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Lunch at Chamber

And we met up with Gordon, my old friend from No.179 Royal Navy flying training course. We went through the mill together for over a year, first at survival school and subsequently on Bulldog aeroplanes, then Gazelle and Sea King helicopters. Gordon progressed to become a fairly heavy-duty instructor on Sea Kings, before settling in British Columbia. He now trains crews with one of the biggest helicopter operators in the world.

Gordon and Lupita gave us lunch in Yaletown and had us round to their place in Burnaby for some excellent barbeque. My first-ever tot of Johnny Walker Blue Label may have been a mistake but getting up the steps to the front door, with Linda and Ryan to the rear, lifting my feet in turn to my command, required a level of coordination that would have been unlikely if attempted while sober. Gordy has yet to take that particular course.

It’s a cliche to vow to revisit the site of a memorable holiday, but in our case we have little choice. I can’t see Ryan returning to his tiny flat in Liphook any time soon. And we still have that whale-watching trip to do.

… the Wasp

Andy Wasp

Me before …

We had better refer to this as work-in-progress; I haven’t yet managed to get into the cockpit of a Wasp, let alone ride it. But here I am, in my gilded youth, mounted and ready to spring into action in defence of — damn, forgot my aircrew knife..

I flew the Wasp for two deployments aboard HMS Endurance, the British Navy’s Antarctic Patrol Ship. We were away from October to May, 1979-80 and 80-81, mostly supporting the British Antarctic Survey’s work in the Peninsula. We also flew David Attenborough and his team as they filmed Life in the Ice sequences for the BBC ‘s well-loved Living Planet series. Penguins, so many penguins.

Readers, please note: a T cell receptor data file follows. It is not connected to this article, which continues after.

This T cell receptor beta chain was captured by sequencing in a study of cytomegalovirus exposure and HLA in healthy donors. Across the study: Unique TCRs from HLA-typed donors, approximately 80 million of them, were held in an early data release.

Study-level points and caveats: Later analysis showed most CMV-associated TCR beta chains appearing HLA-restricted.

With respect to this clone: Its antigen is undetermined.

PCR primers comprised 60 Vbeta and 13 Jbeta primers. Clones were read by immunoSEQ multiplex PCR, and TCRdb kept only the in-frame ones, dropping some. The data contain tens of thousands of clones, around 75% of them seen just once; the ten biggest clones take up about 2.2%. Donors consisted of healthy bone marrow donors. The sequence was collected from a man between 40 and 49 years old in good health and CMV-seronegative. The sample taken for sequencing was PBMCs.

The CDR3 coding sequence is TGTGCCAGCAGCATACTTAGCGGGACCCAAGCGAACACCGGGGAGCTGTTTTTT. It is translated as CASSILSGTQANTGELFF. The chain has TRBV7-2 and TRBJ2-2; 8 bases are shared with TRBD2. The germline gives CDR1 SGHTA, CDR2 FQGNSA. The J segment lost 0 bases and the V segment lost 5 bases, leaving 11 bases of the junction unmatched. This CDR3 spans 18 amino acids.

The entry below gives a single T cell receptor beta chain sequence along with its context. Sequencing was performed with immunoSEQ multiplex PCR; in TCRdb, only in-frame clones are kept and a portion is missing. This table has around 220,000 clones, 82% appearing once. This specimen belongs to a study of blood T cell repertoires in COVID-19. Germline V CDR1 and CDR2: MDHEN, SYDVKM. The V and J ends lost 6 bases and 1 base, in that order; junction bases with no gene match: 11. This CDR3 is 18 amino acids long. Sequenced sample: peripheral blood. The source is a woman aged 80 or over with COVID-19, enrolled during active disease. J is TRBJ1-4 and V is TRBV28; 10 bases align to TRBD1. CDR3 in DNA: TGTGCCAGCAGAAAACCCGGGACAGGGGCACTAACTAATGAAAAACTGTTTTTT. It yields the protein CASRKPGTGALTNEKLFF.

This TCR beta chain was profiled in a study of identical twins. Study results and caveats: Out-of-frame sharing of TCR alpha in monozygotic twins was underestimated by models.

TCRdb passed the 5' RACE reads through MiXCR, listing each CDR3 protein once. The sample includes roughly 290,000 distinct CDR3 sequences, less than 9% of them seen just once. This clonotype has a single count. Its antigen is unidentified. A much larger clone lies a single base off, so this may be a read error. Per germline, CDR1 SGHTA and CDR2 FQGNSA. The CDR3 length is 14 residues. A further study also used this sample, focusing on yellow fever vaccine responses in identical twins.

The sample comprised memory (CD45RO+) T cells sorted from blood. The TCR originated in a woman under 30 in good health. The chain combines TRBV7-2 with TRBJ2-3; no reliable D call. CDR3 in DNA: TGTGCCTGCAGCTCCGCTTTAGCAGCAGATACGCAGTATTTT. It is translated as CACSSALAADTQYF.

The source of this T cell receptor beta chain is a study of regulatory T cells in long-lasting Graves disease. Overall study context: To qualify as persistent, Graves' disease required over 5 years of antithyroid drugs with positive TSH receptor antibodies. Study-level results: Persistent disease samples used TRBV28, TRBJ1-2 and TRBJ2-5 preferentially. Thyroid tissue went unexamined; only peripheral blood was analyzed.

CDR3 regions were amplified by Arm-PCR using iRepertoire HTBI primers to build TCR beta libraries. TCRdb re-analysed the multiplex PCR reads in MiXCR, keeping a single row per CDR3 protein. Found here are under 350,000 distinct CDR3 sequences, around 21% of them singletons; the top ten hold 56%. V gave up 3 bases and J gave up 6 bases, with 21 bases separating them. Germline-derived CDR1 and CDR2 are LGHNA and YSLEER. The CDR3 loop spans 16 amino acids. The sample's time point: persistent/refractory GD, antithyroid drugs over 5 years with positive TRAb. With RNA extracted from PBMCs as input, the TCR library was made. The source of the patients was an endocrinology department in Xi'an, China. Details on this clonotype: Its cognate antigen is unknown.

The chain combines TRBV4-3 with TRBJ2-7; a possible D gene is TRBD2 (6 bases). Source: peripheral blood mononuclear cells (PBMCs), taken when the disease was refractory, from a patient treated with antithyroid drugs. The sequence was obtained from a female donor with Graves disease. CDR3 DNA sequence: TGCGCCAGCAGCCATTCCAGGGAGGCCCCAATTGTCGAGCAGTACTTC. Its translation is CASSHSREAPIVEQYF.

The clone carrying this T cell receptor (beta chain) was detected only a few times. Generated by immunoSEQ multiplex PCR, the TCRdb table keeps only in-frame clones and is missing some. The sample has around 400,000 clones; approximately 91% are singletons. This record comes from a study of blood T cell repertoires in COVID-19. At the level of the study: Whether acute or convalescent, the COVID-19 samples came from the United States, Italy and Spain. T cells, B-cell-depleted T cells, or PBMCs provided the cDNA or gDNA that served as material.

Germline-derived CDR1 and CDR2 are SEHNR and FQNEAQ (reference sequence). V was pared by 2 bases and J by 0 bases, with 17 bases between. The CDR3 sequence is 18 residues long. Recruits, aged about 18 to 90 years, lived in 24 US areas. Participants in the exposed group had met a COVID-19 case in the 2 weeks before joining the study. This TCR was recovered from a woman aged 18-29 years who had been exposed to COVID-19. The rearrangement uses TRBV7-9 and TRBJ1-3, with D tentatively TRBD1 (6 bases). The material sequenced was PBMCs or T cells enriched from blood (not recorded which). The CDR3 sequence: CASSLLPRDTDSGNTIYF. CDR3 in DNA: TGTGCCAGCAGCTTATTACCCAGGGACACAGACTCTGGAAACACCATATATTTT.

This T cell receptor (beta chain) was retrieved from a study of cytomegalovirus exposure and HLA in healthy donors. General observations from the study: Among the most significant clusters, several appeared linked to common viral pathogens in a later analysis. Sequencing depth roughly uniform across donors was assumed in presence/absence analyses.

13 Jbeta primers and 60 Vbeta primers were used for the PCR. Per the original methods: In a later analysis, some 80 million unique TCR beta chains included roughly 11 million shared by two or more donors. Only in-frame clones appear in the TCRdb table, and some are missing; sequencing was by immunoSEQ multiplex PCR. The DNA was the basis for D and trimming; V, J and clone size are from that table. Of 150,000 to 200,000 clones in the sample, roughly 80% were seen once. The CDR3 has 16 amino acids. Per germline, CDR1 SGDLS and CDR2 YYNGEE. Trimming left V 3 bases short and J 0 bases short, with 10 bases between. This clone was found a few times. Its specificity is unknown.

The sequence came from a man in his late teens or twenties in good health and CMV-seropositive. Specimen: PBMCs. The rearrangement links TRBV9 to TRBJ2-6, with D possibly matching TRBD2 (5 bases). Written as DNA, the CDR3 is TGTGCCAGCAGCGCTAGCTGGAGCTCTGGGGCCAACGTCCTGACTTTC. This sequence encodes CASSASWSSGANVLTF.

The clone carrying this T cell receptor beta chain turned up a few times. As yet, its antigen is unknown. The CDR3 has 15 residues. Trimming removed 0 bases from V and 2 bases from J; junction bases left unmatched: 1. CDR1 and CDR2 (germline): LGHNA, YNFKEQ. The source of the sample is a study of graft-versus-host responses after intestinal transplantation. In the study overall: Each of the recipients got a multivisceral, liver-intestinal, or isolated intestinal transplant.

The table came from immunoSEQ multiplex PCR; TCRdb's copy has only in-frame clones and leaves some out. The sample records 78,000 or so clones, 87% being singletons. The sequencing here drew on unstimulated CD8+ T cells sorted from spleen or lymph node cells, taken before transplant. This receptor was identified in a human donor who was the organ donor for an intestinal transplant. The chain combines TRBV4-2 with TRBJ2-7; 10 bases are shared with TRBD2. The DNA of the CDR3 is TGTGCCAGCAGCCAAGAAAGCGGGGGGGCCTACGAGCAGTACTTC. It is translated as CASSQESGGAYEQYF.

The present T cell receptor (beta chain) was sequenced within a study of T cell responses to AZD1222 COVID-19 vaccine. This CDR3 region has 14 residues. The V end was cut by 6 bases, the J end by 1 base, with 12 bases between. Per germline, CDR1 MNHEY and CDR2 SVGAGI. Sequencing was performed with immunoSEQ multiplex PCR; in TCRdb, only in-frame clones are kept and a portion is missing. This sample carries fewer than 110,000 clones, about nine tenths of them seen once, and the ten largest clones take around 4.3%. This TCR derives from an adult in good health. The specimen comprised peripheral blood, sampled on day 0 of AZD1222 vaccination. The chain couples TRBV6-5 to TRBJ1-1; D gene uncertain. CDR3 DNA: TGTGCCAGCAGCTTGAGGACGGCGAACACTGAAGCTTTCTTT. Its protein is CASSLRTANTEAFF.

I loved flying the Wasp although it was a pretty impractical beast; single engine, limited payload, fly doors-off daylight hours only and always within sight of mother. It was soon replaced by the twin-engine Lynx.

A decade or so ago I found “my” Wasp in a corner of the excellent Fleet Air Arm Museum at RNAS Yeovilton in Somerset. I took about 10 minutes to haul my sorry ass into the comfy right-hand seat but I got there. While surveying the strictly analogue cockpit my son Adam, then about 10 so we’re talking around 2000, clambered into the left seat, had a quick look round and promptly jettisoned his door. Maintaining my compusure, I explained how I had managed to fly the thing in a most challenging environment for two years without putting a scratch on it, and then he …

But you know what’s coming. “But Dad, it says ‘PULL HERE’!”. He’s a doctor of engineering now.

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… and after

So anyhow, now I see another airframe has been restored to flying condition and is doing the summer round of air displays. I met pilot Terry Martin and he showed me around — its markings are Endurance flight! It even has the penguin device painted on the rear doors.

It’s in beautiful nick. Our helicopters also sported red noses and tails to improve our visibility against the ice glare. The year after I left, the lads had to camouflage them, like this, for the Falklands conflict. They continued to fly doors off but now at night, in winter conditions, under radio and radar silence and fitted with anti-ship missiles instead of survey equipment. I’m glad I wasn’t tested in that arena.